Affordable Housing Found in Downtown Brooklyn

210 Livingston Street
210 Livingston Street, an affordable housing/market rate project, should have views of 141 Livingston Street, otherwise known as Brooklyn Housing Court.

Yes, dreams do come true in Brooklyn, and so does affordable housing. The proof is in the pudding, located just outside the A/C/G Hoyt Schermerhorn stop. Out of a total of 375 total units, the 25 story project will contain 74 “affordable” units. The remainder are expected to be residential condos. As an interesting twist, the regulatory agreement filed in ACRIS states the owner receives a LIHTC (Low Income Housing Tax Credit) and a 421-a tax benefit. The same units can be applied to both tax programs to meet eligibitily requirements. This practice has been criticized as double dipping taxpayer dollars.

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845 Broadway Shows Signs of Life, Sort of

839 Broadway
Corner of Park Street and Broadway. Look at that stonework.

845 Broadway is a property in southwest Bushwick, just east of Flushing Avenue, that has seen better days. The roof looks like Swiss cheese, the windows are boarded up, and the facade is wrapped in metal. But there’s something architecturally remarkable that still lurks behind all the years of neglect. The old pre-war facade still remains in salvageable condition. Just a bit of TLC could get this property looking like new, or at least something close to it.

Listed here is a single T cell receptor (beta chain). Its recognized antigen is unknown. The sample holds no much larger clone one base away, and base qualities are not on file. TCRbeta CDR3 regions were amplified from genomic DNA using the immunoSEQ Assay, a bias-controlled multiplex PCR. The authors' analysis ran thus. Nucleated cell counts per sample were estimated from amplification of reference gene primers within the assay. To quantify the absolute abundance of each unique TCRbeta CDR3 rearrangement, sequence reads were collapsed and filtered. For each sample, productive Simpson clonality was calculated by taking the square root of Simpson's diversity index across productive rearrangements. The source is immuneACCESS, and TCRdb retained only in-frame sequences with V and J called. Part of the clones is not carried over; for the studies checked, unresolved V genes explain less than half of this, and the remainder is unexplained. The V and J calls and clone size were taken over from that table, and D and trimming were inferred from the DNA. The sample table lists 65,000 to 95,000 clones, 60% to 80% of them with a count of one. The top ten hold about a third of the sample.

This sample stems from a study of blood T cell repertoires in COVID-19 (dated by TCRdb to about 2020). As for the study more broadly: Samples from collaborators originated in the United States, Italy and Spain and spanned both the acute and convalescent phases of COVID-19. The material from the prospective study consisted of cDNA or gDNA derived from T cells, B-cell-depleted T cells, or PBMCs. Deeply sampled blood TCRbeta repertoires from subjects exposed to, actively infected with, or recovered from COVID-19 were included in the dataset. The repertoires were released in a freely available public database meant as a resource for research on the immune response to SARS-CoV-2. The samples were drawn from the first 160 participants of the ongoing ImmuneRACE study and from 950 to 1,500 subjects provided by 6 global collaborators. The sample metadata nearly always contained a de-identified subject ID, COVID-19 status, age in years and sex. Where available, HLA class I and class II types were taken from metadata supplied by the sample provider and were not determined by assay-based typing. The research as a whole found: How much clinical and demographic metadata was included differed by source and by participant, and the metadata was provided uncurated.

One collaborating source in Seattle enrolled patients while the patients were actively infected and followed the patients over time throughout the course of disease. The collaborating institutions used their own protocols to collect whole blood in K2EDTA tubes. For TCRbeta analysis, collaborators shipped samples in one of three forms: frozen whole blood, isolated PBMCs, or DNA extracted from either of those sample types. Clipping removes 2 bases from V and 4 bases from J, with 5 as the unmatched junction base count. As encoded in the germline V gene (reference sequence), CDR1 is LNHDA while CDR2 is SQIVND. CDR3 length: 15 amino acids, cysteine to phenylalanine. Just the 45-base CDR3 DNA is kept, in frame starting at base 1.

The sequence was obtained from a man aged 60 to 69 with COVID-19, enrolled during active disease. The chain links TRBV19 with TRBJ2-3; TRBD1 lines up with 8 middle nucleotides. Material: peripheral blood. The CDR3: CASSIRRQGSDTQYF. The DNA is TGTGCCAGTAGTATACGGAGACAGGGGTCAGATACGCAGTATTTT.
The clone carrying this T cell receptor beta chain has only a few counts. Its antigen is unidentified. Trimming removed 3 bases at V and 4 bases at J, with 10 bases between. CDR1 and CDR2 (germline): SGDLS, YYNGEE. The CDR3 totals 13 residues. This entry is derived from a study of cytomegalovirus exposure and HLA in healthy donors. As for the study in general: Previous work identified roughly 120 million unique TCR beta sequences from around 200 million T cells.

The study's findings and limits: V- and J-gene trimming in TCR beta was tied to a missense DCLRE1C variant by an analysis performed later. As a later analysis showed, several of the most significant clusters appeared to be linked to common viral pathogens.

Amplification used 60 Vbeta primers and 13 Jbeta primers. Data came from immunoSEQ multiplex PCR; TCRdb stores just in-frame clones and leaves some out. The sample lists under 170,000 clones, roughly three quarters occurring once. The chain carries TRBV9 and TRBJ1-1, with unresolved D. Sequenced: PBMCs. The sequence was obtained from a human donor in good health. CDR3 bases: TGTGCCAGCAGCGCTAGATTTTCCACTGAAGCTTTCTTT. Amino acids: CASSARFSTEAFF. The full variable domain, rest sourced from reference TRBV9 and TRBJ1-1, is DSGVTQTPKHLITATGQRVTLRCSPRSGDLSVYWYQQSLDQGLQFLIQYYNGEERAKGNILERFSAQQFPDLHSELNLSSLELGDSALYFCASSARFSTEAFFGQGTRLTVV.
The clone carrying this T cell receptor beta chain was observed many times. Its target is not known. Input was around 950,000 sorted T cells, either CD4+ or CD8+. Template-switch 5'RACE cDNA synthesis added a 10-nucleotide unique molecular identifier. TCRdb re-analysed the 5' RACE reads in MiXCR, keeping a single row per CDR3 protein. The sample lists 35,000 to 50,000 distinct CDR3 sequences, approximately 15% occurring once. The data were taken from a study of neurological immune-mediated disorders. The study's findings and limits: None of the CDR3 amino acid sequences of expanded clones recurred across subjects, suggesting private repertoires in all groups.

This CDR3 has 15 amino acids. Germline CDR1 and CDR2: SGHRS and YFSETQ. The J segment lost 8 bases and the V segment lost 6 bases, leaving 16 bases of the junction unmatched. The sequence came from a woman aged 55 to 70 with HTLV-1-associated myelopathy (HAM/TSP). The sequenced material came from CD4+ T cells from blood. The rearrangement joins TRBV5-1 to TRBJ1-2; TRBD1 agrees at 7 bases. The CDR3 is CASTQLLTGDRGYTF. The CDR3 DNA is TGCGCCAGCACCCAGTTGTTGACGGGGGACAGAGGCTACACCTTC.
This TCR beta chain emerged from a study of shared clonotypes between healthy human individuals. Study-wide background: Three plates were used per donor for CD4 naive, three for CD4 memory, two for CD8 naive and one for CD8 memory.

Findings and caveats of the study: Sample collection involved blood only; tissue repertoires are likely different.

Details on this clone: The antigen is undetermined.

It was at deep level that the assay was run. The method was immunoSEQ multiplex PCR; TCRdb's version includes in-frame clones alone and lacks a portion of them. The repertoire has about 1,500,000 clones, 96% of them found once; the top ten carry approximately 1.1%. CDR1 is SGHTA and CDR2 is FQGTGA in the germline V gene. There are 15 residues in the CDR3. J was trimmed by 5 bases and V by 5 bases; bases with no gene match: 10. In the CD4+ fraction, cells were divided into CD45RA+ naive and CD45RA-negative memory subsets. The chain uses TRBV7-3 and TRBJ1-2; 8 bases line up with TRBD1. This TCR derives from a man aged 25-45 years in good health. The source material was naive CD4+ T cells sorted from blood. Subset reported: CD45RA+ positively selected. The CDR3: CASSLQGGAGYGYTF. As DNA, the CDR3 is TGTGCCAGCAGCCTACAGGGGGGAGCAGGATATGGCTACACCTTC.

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Has 325 Kent Avenue Solved the PTAC Crisis?

Hidden PTACs.
325 Kent Avenue
That thing is operational.
There are PTACs hidden in there.

PTAC, or Packaged Terminal Air Conditioners, have become a scourge among those with an eye for architecture. As New York continues to build unabated, our skyline, and PTACs, have experienced uninhibited growth.

PTACs are an inexpensive way to heat and cool a room, or multiple rooms as the case may be. They avoid the cost of central air and heat, which can be extraordinary. Just think of all the duct work, lost interior space, massive heating and cooling units, and maintenance required to heat and cool a large highrise. PTACs slice those costs into smithereens. PTACs cost less than $1,000 per unit, and more often in the range of $300-$600 per unit. Also, if one unit breaks, the loss doesn’t take the entire building offline. Further, such units are often found in affordable buildings, but they have crept their way into luxury buildings as well.

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